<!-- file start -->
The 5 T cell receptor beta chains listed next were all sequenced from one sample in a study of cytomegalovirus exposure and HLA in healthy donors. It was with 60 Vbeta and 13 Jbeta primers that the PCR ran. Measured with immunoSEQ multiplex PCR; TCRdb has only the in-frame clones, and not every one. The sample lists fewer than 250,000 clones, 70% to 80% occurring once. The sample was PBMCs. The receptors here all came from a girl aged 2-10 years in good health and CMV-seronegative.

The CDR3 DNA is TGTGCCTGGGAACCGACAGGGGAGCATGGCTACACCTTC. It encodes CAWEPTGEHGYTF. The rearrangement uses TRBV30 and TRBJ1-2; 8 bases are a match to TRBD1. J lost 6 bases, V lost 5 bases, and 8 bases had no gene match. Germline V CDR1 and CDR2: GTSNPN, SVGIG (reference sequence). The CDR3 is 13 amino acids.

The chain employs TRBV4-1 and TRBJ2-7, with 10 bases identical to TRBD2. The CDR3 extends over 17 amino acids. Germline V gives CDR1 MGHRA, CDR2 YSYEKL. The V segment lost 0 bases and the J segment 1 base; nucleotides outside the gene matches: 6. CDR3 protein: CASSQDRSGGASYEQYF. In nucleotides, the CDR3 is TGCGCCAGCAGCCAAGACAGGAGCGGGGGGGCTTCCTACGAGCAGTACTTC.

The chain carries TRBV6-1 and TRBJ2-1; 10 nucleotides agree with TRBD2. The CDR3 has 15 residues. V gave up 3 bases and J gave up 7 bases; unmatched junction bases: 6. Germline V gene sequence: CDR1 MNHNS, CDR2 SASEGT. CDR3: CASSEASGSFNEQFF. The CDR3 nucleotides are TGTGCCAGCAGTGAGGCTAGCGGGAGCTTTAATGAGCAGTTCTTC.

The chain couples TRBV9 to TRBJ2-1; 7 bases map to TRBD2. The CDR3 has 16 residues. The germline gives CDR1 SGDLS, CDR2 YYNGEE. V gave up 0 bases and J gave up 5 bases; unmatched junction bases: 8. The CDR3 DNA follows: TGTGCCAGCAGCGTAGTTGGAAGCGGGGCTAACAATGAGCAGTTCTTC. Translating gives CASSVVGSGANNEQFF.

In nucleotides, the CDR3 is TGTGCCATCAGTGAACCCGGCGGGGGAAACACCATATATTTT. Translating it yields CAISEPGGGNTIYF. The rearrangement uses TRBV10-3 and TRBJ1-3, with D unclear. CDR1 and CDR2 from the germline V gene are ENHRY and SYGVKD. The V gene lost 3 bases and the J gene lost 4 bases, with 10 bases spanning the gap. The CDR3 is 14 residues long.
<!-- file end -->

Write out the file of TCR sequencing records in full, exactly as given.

The 5 T cell receptor beta chains listed next were all sequenced from one sample in a study of cytomegalovirus exposure and HLA in healthy donors. It was with 60 Vbeta and 13 Jbeta primers that the PCR ran. Measured with immunoSEQ multiplex PCR; TCRdb has only the in-frame clones, and not every one. The sample lists fewer than 250,000 clones, 70% to 80% occurring once. The sample was PBMCs. The receptors here all came from a girl aged 2-10 years in good health and CMV-seronegative.

The CDR3 DNA is TGTGCCTGGGAACCGACAGGGGAGCATGGCTACACCTTC. It encodes CAWEPTGEHGYTF. The rearrangement uses TRBV30 and TRBJ1-2; 8 bases are a match to TRBD1. J lost 6 bases, V lost 5 bases, and 8 bases had no gene match. Germline V CDR1 and CDR2: GTSNPN, SVGIG (reference sequence). The CDR3 is 13 amino acids.

The chain employs TRBV4-1 and TRBJ2-7, with 10 bases identical to TRBD2. The CDR3 extends over 17 amino acids. Germline V gives CDR1 MGHRA, CDR2 YSYEKL. The V segment lost 0 bases and the J segment 1 base; nucleotides outside the gene matches: 6. CDR3 protein: CASSQDRSGGASYEQYF. In nucleotides, the CDR3 is TGCGCCAGCAGCCAAGACAGGAGCGGGGGGGCTTCCTACGAGCAGTACTTC.

The chain carries TRBV6-1 and TRBJ2-1; 10 nucleotides agree with TRBD2. The CDR3 has 15 residues. V gave up 3 bases and J gave up 7 bases; unmatched junction bases: 6. Germline V gene sequence: CDR1 MNHNS, CDR2 SASEGT. CDR3: CASSEASGSFNEQFF. The CDR3 nucleotides are TGTGCCAGCAGTGAGGCTAGCGGGAGCTTTAATGAGCAGTTCTTC.

The chain couples TRBV9 to TRBJ2-1; 7 bases map to TRBD2. The CDR3 has 16 residues. The germline gives CDR1 SGDLS, CDR2 YYNGEE. V gave up 0 bases and J gave up 5 bases; unmatched junction bases: 8. The CDR3 DNA follows: TGTGCCAGCAGCGTAGTTGGAAGCGGGGCTAACAATGAGCAGTTCTTC. Translating gives CASSVVGSGANNEQFF.

In nucleotides, the CDR3 is TGTGCCATCAGTGAACCCGGCGGGGGAAACACCATATATTTT. Translating it yields CAISEPGGGNTIYF. The rearrangement uses TRBV10-3 and TRBJ1-3, with D unclear. CDR1 and CDR2 from the germline V gene are ENHRY and SYGVKD. The V gene lost 3 bases and the J gene lost 4 bases, with 10 bases spanning the gap. The CDR3 is 14 residues long.